When in Mexico, one must always visit the studio of Pedro Friedeberg! Ok, maybe not always, but we were quite honoured to have that privilege. Pedro Friedeberg is a Mexican artist and designer known for his surrealist work filled with lines, colors and ancient and religious symbols.
Pedro Friedeberg was born in Italy to German parents, and has lived in Mexico since he was a child. His work is displayed in major Museums around the world, in Mexico, the United States, Europe and South America and is held in numerous important collections.
“I have invented several styles of architecture, as well as one new religion and two salads. I am particularly fond of social problems and cloud formations. My work is profoundly profound.” – P.F
Along with Frida Kahlo, Pedro Friedeberg was the only other Mexican artist recognized by Andre Breton as part of the Surrealist movement. That makes Friedeberg the last of the Mexican Surrealists. If you are not familiar with these works then you may recognise Pedro as the genius behind the infamous hand chair.
“I admire everything that is useless, frivolous and whimsical. I hate functionalism, post modernism and almost everything else. I do not agree with the dictum that houses are supposed to be ‘machines to live in’. For me, the house and it’s objects is supposed to be some crazy place that make you laugh.” – P.F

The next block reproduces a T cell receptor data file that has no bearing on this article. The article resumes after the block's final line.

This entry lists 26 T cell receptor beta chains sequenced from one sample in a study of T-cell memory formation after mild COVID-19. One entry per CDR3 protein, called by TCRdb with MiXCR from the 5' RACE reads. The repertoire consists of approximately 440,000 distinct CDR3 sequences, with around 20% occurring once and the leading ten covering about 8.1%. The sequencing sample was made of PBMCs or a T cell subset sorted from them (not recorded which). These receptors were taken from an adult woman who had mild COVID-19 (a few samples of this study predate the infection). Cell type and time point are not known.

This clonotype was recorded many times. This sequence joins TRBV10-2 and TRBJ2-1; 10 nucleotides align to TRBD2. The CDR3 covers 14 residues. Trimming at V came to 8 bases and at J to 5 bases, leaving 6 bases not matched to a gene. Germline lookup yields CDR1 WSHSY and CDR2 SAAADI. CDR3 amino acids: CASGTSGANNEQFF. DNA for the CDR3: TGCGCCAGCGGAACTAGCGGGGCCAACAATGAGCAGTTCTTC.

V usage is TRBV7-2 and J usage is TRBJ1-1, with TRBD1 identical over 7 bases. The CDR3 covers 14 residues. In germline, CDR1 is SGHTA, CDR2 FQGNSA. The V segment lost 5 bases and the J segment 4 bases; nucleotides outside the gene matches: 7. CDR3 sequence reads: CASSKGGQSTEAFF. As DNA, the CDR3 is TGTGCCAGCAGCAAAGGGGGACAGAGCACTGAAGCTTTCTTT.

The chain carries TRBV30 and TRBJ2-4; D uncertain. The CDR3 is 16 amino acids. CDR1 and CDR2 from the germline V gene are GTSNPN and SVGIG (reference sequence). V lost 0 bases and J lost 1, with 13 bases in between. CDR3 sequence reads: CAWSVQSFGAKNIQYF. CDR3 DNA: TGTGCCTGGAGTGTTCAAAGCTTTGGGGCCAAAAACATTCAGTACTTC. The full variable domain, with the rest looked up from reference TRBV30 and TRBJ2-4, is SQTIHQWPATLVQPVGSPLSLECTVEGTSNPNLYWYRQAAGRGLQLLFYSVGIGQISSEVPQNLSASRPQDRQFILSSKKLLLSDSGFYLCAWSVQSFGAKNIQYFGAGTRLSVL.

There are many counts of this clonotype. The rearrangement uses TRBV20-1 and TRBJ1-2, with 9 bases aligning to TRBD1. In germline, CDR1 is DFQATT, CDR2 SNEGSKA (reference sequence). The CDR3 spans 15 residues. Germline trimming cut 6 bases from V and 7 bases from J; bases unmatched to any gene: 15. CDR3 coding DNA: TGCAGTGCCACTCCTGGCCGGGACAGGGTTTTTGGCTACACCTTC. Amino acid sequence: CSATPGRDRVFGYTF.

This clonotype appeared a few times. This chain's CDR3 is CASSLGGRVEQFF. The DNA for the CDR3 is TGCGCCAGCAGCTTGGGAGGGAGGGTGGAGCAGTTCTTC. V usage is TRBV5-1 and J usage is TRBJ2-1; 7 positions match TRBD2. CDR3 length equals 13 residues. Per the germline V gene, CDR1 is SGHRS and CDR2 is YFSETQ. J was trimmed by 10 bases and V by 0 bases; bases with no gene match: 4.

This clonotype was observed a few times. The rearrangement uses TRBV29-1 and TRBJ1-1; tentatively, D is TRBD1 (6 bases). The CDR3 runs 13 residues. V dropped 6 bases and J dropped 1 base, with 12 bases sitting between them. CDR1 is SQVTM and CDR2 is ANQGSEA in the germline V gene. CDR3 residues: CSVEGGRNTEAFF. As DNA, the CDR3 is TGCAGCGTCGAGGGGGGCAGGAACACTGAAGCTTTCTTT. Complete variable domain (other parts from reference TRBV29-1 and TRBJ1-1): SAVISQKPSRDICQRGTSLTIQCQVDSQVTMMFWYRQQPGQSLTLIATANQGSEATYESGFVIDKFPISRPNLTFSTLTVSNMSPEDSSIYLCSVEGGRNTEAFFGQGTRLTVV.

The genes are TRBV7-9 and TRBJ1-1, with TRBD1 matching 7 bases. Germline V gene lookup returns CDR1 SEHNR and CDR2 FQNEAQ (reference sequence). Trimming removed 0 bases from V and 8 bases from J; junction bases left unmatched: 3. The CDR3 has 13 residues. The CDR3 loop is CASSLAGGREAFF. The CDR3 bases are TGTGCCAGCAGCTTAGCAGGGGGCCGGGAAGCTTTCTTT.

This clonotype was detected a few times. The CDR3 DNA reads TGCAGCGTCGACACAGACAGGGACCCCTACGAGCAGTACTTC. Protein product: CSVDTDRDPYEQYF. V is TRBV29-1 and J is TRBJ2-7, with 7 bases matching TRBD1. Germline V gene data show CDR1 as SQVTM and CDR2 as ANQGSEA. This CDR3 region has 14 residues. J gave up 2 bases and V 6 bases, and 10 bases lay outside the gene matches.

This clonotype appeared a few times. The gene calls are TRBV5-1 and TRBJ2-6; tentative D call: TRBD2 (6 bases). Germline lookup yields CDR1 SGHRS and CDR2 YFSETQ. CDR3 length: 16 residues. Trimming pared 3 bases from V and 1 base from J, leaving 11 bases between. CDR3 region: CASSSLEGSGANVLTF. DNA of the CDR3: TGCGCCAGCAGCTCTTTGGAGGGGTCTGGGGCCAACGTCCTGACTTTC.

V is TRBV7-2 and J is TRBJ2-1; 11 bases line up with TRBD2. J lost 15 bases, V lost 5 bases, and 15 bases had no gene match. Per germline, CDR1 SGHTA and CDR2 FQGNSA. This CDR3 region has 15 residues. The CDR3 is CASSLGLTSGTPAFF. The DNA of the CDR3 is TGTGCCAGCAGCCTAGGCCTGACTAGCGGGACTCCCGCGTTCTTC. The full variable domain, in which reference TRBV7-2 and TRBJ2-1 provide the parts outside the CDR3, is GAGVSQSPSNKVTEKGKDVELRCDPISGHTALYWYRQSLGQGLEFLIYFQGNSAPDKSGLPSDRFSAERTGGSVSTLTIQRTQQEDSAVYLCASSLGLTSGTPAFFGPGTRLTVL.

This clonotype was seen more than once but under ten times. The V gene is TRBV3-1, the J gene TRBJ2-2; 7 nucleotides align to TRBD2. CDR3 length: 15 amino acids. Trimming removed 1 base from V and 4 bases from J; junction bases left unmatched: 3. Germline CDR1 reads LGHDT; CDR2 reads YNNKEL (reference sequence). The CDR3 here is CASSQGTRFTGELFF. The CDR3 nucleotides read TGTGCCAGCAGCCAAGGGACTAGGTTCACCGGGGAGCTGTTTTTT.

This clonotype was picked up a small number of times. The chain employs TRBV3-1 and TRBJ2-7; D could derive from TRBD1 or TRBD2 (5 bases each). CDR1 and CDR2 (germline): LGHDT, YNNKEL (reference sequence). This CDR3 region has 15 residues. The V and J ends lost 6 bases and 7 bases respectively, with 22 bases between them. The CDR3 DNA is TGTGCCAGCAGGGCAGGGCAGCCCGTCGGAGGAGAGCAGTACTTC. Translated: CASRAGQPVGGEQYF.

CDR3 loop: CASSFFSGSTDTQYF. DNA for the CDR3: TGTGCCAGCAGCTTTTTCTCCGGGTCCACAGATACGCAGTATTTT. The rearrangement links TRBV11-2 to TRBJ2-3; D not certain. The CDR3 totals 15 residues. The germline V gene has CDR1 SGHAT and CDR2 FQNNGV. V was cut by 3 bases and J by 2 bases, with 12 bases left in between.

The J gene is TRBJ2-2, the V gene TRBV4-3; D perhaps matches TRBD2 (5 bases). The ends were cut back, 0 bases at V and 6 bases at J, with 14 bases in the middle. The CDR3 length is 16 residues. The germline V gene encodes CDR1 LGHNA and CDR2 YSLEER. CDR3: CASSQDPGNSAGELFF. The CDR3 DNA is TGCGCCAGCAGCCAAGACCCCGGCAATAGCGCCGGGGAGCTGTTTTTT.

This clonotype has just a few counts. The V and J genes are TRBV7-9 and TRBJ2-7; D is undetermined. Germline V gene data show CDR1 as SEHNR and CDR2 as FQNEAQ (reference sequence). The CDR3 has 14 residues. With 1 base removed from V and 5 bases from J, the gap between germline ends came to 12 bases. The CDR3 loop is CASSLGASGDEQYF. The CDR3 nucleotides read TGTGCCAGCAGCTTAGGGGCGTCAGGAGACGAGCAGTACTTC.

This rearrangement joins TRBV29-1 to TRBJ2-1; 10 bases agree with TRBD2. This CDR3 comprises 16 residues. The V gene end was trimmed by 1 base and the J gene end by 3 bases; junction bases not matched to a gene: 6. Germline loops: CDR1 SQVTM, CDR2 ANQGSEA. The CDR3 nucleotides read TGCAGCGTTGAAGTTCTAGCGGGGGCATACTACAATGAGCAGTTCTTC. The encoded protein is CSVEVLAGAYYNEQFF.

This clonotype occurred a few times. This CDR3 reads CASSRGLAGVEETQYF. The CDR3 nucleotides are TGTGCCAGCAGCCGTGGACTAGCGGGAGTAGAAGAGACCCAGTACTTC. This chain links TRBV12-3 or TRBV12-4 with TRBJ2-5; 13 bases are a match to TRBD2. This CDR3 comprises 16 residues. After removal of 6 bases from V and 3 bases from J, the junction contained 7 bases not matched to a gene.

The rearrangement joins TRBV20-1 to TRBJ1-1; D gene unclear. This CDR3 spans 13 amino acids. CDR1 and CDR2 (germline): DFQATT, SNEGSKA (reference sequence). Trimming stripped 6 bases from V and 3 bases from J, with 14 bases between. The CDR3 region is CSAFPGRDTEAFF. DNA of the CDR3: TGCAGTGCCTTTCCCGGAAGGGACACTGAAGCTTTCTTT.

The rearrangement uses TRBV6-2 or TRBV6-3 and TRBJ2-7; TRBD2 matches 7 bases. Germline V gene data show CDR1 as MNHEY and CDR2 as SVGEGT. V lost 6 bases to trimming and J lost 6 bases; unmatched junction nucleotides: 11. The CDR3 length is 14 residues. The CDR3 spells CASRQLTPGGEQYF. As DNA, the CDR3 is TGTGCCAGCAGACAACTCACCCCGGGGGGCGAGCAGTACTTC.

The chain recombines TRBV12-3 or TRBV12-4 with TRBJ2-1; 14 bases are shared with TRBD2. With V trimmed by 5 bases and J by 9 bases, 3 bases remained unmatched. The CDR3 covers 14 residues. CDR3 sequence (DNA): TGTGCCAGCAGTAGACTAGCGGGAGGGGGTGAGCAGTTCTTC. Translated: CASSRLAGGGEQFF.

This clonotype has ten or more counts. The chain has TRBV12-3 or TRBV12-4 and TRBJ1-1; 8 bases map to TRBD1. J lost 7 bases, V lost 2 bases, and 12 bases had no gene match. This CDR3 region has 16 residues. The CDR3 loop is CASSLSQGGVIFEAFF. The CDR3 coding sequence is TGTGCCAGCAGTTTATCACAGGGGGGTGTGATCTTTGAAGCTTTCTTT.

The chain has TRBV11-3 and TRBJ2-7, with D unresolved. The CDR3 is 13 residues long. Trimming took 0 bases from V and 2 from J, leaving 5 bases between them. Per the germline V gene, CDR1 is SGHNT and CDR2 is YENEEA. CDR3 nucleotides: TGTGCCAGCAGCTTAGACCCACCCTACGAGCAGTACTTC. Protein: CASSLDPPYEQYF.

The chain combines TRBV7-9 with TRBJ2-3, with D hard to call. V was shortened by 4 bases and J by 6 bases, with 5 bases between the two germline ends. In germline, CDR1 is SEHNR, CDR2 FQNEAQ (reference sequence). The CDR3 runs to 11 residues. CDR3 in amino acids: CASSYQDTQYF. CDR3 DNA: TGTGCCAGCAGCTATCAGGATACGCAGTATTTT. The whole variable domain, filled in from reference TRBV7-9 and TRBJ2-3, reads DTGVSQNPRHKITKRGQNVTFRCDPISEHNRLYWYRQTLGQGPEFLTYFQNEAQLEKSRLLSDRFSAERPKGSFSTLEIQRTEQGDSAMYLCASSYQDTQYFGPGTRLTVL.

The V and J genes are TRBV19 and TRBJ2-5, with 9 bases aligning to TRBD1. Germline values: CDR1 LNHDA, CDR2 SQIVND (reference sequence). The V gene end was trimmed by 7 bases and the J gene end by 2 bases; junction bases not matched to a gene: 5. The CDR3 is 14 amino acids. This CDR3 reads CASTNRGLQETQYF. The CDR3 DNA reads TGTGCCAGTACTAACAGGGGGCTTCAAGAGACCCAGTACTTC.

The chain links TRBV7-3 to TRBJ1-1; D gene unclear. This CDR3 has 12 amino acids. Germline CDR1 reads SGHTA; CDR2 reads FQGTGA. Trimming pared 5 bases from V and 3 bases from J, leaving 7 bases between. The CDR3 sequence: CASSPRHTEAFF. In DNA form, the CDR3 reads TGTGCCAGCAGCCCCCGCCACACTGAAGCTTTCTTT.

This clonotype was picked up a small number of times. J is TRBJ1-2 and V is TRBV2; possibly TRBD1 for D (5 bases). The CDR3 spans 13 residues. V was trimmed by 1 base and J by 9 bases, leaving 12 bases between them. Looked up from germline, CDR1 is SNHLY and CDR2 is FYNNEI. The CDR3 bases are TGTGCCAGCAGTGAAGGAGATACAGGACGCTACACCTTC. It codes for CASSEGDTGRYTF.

Pedro’s work is more than surrealism, he captivates the necessity to escape from the mundane. He admits to creating the body of his work out of boredom. But when you think about it, all art is created for the viewer to become transported to a place, feeling or dream that is out of the ordinary. Escapism at it’s purest.
For more of Pedro’s great creations you can catch his upcoming exhibition on the 19th May, see the picture below for full details…